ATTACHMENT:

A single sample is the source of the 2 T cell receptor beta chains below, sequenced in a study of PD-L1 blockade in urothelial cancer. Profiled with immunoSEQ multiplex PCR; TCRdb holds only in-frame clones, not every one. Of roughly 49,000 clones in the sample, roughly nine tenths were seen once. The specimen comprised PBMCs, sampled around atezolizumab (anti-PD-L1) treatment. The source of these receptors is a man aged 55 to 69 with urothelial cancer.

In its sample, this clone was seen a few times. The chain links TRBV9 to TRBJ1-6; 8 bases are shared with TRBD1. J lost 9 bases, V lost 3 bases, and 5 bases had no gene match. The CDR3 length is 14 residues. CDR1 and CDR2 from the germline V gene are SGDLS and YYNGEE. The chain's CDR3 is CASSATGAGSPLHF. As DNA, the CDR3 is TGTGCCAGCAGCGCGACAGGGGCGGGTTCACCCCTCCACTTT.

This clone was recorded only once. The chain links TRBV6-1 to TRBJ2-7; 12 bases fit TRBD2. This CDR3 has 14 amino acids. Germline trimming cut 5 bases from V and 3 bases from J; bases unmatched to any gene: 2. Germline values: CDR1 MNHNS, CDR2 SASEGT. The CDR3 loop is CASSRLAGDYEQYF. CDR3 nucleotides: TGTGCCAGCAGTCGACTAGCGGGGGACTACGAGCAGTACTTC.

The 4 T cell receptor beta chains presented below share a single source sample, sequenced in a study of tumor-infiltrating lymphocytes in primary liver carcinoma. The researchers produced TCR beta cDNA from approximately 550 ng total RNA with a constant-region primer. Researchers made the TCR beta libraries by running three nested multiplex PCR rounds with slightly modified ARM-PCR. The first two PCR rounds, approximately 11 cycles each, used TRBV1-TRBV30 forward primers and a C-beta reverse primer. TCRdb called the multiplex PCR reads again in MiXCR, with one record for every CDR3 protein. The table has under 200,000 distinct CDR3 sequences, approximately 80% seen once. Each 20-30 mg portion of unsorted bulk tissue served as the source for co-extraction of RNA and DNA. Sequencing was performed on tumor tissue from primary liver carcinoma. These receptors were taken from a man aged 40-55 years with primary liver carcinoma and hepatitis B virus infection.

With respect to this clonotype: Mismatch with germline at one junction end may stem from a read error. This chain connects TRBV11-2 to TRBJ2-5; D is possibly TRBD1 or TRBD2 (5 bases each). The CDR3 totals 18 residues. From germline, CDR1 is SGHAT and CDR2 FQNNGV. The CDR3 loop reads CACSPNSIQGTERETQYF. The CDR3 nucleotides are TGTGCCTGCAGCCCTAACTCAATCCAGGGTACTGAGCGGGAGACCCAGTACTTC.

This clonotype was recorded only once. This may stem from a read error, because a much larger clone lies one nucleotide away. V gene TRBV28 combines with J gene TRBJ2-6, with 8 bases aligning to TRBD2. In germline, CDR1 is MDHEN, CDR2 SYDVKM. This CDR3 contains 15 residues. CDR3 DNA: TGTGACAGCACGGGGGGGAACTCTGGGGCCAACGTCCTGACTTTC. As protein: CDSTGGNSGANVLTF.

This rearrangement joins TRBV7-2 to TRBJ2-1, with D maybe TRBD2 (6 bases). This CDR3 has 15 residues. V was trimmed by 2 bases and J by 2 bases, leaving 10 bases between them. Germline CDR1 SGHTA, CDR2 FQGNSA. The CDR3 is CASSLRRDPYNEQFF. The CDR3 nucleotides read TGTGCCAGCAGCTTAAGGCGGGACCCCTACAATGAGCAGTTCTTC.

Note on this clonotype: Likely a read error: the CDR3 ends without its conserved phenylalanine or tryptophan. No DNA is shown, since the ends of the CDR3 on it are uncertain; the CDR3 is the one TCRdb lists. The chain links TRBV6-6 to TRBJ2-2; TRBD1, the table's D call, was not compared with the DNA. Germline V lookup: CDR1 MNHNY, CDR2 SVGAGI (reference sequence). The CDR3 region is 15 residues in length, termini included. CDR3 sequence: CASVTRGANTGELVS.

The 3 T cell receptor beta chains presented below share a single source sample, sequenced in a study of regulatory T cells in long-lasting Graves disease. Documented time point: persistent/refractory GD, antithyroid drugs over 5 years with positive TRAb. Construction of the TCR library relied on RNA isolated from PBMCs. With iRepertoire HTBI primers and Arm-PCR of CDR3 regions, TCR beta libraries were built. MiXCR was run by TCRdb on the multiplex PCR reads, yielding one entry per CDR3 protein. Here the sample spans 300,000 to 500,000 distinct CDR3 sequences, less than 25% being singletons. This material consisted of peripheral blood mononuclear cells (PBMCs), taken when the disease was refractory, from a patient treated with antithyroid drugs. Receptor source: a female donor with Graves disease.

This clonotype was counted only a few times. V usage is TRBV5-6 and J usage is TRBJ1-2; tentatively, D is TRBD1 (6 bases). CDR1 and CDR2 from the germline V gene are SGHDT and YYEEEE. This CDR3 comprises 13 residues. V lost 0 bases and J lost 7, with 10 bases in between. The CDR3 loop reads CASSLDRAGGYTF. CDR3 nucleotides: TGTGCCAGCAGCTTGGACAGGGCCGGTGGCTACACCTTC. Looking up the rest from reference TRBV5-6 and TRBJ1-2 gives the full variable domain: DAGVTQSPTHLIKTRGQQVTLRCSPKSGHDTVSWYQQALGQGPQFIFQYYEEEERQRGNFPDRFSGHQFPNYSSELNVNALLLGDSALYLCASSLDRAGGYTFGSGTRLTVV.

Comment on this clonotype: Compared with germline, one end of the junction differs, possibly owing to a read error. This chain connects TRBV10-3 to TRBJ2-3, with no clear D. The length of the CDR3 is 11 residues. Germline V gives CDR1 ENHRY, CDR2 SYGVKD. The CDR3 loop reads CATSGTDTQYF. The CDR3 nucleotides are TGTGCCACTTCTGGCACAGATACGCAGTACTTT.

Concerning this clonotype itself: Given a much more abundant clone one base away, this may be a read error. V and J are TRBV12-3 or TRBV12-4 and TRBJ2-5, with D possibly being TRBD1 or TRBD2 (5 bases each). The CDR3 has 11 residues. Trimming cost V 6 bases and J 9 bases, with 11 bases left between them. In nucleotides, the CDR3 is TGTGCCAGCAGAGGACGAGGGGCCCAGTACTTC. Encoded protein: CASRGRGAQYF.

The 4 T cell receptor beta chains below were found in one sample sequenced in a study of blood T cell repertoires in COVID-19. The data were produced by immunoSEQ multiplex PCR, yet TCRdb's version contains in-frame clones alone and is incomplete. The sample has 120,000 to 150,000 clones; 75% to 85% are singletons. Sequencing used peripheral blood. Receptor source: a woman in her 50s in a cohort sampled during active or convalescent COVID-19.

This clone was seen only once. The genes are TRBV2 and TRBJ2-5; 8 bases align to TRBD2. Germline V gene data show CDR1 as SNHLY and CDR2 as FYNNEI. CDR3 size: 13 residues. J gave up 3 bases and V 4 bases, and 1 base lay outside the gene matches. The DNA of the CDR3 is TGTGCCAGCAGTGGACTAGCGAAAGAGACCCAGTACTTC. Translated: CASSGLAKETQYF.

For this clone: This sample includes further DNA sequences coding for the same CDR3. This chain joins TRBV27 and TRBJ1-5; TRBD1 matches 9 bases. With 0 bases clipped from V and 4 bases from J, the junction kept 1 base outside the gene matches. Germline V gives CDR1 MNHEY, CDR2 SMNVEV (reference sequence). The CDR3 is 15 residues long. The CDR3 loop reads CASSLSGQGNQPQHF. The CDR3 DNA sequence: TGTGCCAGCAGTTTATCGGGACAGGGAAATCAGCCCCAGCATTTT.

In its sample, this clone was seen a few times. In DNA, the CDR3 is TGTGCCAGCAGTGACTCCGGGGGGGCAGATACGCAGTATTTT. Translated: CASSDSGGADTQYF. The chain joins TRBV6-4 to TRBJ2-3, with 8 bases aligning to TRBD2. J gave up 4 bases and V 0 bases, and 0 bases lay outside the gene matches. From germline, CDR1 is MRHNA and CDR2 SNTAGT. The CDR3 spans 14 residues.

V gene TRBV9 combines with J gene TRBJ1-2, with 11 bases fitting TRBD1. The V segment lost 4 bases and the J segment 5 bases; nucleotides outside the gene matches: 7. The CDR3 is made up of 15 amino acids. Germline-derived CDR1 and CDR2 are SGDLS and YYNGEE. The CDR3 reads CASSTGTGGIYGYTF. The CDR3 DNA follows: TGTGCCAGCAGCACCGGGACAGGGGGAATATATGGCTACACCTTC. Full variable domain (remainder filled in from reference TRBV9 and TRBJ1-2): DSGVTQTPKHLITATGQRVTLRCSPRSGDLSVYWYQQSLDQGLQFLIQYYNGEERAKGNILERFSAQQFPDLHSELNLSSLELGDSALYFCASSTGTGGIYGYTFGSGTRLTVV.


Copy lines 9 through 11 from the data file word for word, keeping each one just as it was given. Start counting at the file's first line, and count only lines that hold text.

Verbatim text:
The 3 T cell receptor beta chains presented below share a single source sample, sequenced in a study of regulatory T cells in long-lasting Graves disease. Documented time point: persistent/refractory GD, antithyroid drugs over 5 years with positive TRAb. Construction of the TCR library relied on RNA isolated from PBMCs. With iRepertoire HTBI primers and Arm-PCR of CDR3 regions, TCR beta libraries were built. MiXCR was run by TCRdb on the multiplex PCR reads, yielding one entry per CDR3 protein. Here the sample spans 300,000 to 500,000 distinct CDR3 sequences, less than 25% being singletons. This material consisted of peripheral blood mononuclear cells (PBMCs), taken when the disease was refractory, from a patient treated with antithyroid drugs. Receptor source: a female donor with Graves disease.

This clonotype was counted only a few times. V usage is TRBV5-6 and J usage is TRBJ1-2; tentatively, D is TRBD1 (6 bases). CDR1 and CDR2 from the germline V gene are SGHDT and YYEEEE. This CDR3 comprises 13 residues. V lost 0 bases and J lost 7, with 10 bases in between. The CDR3 loop reads CASSLDRAGGYTF. CDR3 nucleotides: TGTGCCAGCAGCTTGGACAGGGCCGGTGGCTACACCTTC. Looking up the rest from reference TRBV5-6 and TRBJ1-2 gives the full variable domain: DAGVTQSPTHLIKTRGQQVTLRCSPKSGHDTVSWYQQALGQGPQFIFQYYEEEERQRGNFPDRFSGHQFPNYSSELNVNALLLGDSALYLCASSLDRAGGYTFGSGTRLTVV.

Comment on this clonotype: Compared with germline, one end of the junction differs, possibly owing to a read error. This chain connects TRBV10-3 to TRBJ2-3, with no clear D. The length of the CDR3 is 11 residues. Germline V gives CDR1 ENHRY, CDR2 SYGVKD. The CDR3 loop reads CATSGTDTQYF. The CDR3 nucleotides are TGTGCCACTTCTGGCACAGATACGCAGTACTTT.